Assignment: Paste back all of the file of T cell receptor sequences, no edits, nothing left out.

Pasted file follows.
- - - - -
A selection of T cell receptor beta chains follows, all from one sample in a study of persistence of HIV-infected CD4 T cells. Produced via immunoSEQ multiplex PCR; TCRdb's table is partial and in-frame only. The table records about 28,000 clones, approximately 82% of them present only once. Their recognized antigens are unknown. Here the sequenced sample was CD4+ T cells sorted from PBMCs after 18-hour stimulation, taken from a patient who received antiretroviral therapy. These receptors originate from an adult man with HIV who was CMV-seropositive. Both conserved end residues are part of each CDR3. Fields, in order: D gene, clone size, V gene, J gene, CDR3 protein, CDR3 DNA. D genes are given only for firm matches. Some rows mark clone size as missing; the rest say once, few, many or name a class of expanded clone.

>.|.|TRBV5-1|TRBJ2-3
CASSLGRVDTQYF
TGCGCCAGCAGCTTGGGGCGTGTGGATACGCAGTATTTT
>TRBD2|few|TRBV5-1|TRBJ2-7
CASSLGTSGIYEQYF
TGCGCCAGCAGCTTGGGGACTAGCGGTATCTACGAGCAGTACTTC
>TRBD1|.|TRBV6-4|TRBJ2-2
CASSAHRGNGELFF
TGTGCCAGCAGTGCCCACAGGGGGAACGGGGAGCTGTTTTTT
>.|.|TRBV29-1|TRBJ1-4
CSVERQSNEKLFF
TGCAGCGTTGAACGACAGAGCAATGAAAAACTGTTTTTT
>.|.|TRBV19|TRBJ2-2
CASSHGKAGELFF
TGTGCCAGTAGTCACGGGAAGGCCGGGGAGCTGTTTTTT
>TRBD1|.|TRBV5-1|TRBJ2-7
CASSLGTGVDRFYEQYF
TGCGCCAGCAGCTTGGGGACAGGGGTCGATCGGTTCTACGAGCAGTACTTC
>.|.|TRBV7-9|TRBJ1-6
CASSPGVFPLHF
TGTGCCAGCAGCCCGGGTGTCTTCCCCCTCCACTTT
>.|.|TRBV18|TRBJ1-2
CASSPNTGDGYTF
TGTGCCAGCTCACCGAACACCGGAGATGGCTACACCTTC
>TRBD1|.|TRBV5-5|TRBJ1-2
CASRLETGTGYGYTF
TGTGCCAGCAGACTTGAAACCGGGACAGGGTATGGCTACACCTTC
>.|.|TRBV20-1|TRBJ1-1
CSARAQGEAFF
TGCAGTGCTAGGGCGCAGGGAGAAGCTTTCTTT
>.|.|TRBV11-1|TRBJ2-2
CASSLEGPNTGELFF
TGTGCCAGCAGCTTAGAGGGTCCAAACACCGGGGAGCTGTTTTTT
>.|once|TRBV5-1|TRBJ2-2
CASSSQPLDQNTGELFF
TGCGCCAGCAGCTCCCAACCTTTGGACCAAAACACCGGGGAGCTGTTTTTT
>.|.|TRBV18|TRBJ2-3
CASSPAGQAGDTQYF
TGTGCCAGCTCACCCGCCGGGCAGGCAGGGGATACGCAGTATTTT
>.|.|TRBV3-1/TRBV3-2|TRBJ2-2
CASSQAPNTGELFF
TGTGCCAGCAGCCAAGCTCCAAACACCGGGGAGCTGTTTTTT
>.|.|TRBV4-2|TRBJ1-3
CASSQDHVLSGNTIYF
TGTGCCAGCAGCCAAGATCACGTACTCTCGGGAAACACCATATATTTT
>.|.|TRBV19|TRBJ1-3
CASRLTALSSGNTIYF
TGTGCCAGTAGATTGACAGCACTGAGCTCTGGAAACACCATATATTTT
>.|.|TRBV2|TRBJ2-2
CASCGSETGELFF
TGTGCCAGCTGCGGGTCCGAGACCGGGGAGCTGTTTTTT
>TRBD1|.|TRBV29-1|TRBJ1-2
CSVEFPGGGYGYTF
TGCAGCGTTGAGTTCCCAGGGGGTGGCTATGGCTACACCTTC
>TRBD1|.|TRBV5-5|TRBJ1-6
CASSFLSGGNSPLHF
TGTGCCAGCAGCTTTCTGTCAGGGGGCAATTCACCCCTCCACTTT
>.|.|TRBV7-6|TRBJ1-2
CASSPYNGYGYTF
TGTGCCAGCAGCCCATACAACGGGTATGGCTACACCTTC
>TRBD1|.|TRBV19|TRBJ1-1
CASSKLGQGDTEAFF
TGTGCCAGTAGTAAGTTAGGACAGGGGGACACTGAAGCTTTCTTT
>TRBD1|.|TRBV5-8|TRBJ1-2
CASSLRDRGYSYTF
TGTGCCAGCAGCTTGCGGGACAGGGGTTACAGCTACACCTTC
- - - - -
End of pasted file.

A selection of T cell receptor beta chains follows, all from one sample in a study of persistence of HIV-infected CD4 T cells. Produced via immunoSEQ multiplex PCR; TCRdb's table is partial and in-frame only. The table records about 28,000 clones, approximately 82% of them present only once. Their recognized antigens are unknown. Here the sequenced sample was CD4+ T cells sorted from PBMCs after 18-hour stimulation, taken from a patient who received antiretroviral therapy. These receptors originate from an adult man with HIV who was CMV-seropositive. Both conserved end residues are part of each CDR3. Fields, in order: D gene, clone size, V gene, J gene, CDR3 protein, CDR3 DNA. D genes are given only for firm matches. Some rows mark clone size as missing; the rest say once, few, many or name a class of expanded clone.

>.|.|TRBV5-1|TRBJ2-3
CASSLGRVDTQYF
TGCGCCAGCAGCTTGGGGCGTGTGGATACGCAGTATTTT
>TRBD2|few|TRBV5-1|TRBJ2-7
CASSLGTSGIYEQYF
TGCGCCAGCAGCTTGGGGACTAGCGGTATCTACGAGCAGTACTTC
>TRBD1|.|TRBV6-4|TRBJ2-2
CASSAHRGNGELFF
TGTGCCAGCAGTGCCCACAGGGGGAACGGGGAGCTGTTTTTT
>.|.|TRBV29-1|TRBJ1-4
CSVERQSNEKLFF
TGCAGCGTTGAACGACAGAGCAATGAAAAACTGTTTTTT
>.|.|TRBV19|TRBJ2-2
CASSHGKAGELFF
TGTGCCAGTAGTCACGGGAAGGCCGGGGAGCTGTTTTTT
>TRBD1|.|TRBV5-1|TRBJ2-7
CASSLGTGVDRFYEQYF
TGCGCCAGCAGCTTGGGGACAGGGGTCGATCGGTTCTACGAGCAGTACTTC
>.|.|TRBV7-9|TRBJ1-6
CASSPGVFPLHF
TGTGCCAGCAGCCCGGGTGTCTTCCCCCTCCACTTT
>.|.|TRBV18|TRBJ1-2
CASSPNTGDGYTF
TGTGCCAGCTCACCGAACACCGGAGATGGCTACACCTTC
>TRBD1|.|TRBV5-5|TRBJ1-2
CASRLETGTGYGYTF
TGTGCCAGCAGACTTGAAACCGGGACAGGGTATGGCTACACCTTC
>.|.|TRBV20-1|TRBJ1-1
CSARAQGEAFF
TGCAGTGCTAGGGCGCAGGGAGAAGCTTTCTTT
>.|.|TRBV11-1|TRBJ2-2
CASSLEGPNTGELFF
TGTGCCAGCAGCTTAGAGGGTCCAAACACCGGGGAGCTGTTTTTT
>.|once|TRBV5-1|TRBJ2-2
CASSSQPLDQNTGELFF
TGCGCCAGCAGCTCCCAACCTTTGGACCAAAACACCGGGGAGCTGTTTTTT
>.|.|TRBV18|TRBJ2-3
CASSPAGQAGDTQYF
TGTGCCAGCTCACCCGCCGGGCAGGCAGGGGATACGCAGTATTTT
>.|.|TRBV3-1/TRBV3-2|TRBJ2-2
CASSQAPNTGELFF
TGTGCCAGCAGCCAAGCTCCAAACACCGGGGAGCTGTTTTTT
>.|.|TRBV4-2|TRBJ1-3
CASSQDHVLSGNTIYF
TGTGCCAGCAGCCAAGATCACGTACTCTCGGGAAACACCATATATTTT
>.|.|TRBV19|TRBJ1-3
CASRLTALSSGNTIYF
TGTGCCAGTAGATTGACAGCACTGAGCTCTGGAAACACCATATATTTT
>.|.|TRBV2|TRBJ2-2
CASCGSETGELFF
TGTGCCAGCTGCGGGTCCGAGACCGGGGAGCTGTTTTTT
>TRBD1|.|TRBV29-1|TRBJ1-2
CSVEFPGGGYGYTF
TGCAGCGTTGAGTTCCCAGGGGGTGGCTATGGCTACACCTTC
>TRBD1|.|TRBV5-5|TRBJ1-6
CASSFLSGGNSPLHF
TGTGCCAGCAGCTTTCTGTCAGGGGGCAATTCACCCCTCCACTTT
>.|.|TRBV7-6|TRBJ1-2
CASSPYNGYGYTF
TGTGCCAGCAGCCCATACAACGGGTATGGCTACACCTTC
>TRBD1|.|TRBV19|TRBJ1-1
CASSKLGQGDTEAFF
TGTGCCAGTAGTAAGTTAGGACAGGGGGACACTGAAGCTTTCTTT
>TRBD1|.|TRBV5-8|TRBJ1-2
CASSLRDRGYSYTF
TGTGCCAGCAGCTTGCGGGACAGGGGTTACAGCTACACCTTC